Art and Imperfection

“If your fidelity to perfectionism is too high, you never do anything.” -- David Foster Wallace.

This quote was in this week’s Brain Pickings newsletter and it really resonated. I have been thinking a lot recently about imperfection. What it means in a work of art. What it means for the artist. What it means for those of us who appreciate it, flaws and all. How it serves as a symbol of the imperfections we all carry within us, and of the imperfections of humans, society and the world in general.

I bought a silver necklace when I was in Costa Rica last fall. It is quite beautiful, with orange stones and silver links. If you look closely, you’ll notice that the two silver tubular beads near the pendant are two different lengths. Maybe by only an eighth of an inch, but there’s a difference. I didn’t notice it at first, of course. Only after studying it did it become apparent.

It made me wonder if the artist had done it intentionally, as a mark of individuality. Mapmakers insert intentional errors into their maps as a way to copyright them. They might change the spelling of a street, or leave off a tiny road altogether. That way if someone stole the map and tried to market it, they would know instantly if it was theirs. I doubt the necklace-maker did it for that reason. Perhaps she ran out of similar-sized beads, or – given the slight difference – didn’t notice it herself. At any rate, it doesn't diminish the beauty of the necklace, and I would be willing to bet that no one would ever notice it while I was wearing the piece.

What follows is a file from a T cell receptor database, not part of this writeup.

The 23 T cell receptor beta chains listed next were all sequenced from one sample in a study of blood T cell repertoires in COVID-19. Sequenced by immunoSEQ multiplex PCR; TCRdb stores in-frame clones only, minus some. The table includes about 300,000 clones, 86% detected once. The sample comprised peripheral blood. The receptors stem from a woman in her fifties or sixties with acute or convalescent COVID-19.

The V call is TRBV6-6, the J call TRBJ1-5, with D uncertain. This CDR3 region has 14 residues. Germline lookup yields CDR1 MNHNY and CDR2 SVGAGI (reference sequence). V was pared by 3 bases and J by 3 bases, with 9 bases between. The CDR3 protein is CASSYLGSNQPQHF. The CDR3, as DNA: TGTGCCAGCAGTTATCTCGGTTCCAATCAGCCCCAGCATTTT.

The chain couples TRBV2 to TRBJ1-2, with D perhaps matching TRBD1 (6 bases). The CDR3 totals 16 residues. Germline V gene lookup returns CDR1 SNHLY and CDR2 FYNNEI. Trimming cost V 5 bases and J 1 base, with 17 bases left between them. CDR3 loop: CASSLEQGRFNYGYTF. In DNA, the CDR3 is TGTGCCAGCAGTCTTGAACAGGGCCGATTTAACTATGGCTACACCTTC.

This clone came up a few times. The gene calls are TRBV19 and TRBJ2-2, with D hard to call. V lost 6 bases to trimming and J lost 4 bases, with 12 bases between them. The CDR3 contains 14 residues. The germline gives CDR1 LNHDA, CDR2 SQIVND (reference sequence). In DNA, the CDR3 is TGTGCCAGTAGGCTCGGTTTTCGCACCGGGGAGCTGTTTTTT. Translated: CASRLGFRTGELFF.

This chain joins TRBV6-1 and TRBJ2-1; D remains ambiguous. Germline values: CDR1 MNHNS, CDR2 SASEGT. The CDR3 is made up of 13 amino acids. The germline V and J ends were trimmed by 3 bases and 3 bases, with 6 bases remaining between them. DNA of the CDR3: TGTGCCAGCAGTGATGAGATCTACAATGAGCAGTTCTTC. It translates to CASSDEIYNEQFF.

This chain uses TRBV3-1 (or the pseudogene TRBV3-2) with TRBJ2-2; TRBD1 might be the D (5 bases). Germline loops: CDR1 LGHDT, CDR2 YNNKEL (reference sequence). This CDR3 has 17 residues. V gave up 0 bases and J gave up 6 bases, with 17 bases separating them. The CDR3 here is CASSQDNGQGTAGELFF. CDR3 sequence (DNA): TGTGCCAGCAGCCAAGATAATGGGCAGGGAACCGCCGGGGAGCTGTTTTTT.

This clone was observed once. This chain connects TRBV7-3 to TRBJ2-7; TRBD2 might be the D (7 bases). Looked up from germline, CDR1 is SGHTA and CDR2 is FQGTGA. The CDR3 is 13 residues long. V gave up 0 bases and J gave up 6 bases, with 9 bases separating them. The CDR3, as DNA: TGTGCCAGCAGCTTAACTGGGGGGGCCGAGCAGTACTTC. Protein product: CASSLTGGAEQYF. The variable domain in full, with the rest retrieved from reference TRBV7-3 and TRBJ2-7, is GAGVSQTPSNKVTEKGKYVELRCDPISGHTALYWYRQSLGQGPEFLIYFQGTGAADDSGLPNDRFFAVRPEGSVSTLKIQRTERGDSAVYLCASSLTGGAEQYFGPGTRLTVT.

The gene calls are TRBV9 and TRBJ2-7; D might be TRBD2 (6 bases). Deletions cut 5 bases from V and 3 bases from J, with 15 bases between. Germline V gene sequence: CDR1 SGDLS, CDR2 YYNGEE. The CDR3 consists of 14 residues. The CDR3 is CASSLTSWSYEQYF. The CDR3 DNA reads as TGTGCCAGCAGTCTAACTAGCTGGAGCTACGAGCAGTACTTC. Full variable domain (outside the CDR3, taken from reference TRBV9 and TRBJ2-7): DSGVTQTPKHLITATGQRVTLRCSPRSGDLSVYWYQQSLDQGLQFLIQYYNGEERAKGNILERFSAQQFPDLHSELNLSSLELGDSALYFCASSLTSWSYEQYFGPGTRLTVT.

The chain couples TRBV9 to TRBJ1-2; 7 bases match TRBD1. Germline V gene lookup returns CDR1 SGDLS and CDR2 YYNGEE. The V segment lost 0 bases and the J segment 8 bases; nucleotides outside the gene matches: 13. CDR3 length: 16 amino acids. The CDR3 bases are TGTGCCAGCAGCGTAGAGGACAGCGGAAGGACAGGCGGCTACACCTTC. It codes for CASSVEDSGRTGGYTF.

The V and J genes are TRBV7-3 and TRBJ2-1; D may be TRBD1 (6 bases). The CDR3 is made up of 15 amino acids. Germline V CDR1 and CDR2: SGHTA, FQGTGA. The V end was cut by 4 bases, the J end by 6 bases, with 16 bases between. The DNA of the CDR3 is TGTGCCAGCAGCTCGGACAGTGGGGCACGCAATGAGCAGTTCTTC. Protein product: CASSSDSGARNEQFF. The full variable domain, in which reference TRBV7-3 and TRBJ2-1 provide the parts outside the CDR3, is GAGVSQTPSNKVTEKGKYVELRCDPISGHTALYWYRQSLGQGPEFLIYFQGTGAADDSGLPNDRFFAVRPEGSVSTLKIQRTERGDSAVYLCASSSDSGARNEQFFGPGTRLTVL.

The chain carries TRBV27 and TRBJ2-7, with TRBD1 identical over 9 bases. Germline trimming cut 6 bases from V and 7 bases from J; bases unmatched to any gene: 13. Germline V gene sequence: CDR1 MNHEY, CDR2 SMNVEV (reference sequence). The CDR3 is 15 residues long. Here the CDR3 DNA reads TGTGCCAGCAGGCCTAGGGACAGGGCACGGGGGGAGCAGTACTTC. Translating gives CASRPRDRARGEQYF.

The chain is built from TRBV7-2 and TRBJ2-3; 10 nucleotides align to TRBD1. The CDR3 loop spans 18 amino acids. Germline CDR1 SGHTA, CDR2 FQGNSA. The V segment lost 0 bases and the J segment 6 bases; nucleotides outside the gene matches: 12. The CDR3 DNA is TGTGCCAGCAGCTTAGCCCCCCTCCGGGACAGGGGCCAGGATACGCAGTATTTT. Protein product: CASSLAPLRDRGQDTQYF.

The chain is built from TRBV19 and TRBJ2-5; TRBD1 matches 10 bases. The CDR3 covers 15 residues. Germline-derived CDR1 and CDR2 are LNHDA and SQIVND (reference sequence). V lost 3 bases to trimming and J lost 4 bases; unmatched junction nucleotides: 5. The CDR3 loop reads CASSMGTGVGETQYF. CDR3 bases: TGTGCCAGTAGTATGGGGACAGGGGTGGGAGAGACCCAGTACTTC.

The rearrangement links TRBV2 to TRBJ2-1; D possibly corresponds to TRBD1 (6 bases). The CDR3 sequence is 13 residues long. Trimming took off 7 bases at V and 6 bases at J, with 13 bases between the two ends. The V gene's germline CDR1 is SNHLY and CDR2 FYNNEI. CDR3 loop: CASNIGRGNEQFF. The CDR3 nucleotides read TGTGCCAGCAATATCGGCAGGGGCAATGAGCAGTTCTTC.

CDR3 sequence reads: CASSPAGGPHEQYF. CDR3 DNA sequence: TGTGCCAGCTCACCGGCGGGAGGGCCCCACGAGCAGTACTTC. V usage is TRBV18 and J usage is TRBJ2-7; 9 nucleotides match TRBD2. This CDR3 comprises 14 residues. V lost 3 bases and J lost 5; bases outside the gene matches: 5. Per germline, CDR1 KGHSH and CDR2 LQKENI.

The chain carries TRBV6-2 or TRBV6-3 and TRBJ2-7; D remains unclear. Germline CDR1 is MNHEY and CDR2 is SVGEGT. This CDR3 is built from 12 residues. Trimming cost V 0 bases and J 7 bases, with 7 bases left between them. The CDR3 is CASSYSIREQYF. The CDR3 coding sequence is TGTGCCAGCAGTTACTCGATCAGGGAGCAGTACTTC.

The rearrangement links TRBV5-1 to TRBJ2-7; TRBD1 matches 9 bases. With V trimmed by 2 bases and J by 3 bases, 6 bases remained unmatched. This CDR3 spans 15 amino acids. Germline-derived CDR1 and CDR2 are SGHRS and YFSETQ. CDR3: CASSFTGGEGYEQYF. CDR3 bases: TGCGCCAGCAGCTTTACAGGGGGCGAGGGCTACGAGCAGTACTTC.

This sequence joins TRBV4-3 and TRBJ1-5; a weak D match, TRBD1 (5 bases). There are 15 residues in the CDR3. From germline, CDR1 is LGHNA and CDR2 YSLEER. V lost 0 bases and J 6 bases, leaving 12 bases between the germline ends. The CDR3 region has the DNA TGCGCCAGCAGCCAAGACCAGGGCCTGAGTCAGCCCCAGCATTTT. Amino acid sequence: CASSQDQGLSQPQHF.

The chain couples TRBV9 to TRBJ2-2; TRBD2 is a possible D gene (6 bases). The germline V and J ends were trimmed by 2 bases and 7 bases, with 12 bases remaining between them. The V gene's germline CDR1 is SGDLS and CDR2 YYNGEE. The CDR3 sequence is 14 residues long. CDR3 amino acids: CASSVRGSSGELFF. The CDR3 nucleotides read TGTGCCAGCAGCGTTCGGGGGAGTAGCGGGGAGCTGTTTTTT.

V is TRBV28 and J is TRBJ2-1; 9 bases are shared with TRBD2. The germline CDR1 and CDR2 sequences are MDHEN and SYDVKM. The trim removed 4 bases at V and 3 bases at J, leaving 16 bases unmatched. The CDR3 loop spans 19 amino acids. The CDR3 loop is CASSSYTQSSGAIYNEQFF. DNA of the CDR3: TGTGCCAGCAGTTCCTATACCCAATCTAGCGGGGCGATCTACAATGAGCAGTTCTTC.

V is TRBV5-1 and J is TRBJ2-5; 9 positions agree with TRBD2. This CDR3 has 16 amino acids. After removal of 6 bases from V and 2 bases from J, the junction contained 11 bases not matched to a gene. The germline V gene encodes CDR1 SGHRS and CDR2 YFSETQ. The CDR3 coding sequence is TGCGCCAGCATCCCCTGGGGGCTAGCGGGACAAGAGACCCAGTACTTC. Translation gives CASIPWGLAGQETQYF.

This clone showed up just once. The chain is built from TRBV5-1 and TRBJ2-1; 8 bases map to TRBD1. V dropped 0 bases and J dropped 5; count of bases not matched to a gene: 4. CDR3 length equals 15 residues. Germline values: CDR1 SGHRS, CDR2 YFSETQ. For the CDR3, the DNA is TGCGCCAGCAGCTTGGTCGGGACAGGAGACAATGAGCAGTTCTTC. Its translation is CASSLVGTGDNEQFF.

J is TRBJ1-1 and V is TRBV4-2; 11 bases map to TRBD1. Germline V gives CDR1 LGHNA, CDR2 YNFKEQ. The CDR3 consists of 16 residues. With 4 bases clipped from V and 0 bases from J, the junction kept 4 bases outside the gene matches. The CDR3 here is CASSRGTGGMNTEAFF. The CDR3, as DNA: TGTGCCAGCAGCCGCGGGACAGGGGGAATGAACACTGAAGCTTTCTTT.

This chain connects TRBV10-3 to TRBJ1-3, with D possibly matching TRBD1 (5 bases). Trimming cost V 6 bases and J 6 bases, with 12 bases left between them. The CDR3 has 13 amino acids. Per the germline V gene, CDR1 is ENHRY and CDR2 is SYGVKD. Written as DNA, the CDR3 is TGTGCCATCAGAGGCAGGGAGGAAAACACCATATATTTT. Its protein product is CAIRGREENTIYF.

Yet, we all seem to strive for perfection in our work. Our industries and businesses demand it, schools expect our children to work hard to reach it, our parents expect exemplary behavior. But art is not perfect. Art is necessarily imperfect, asymmetrical, atypical, individualistic. Unique. And it is art that makes our world – our lives – so rich.

Wallace was on to something. While I think the quote above was meant to encourage the perfectionists among us to chill out, what results from letting go of perfectionism is often art. It is the process of allowing what is emerging to do so without forcing it, without preconceived ideas of what it’s supposed to be, look like and act. It’s a philosophy we can apply to the art we create, as well as our lives and even our children (speaking to myself here). Let them become who and what they want to be, not what our perfectionist egos want them to be.

Write, sculpt, paint, play an instrument – create – in the way that feels right to you. It is all art, and it is all good.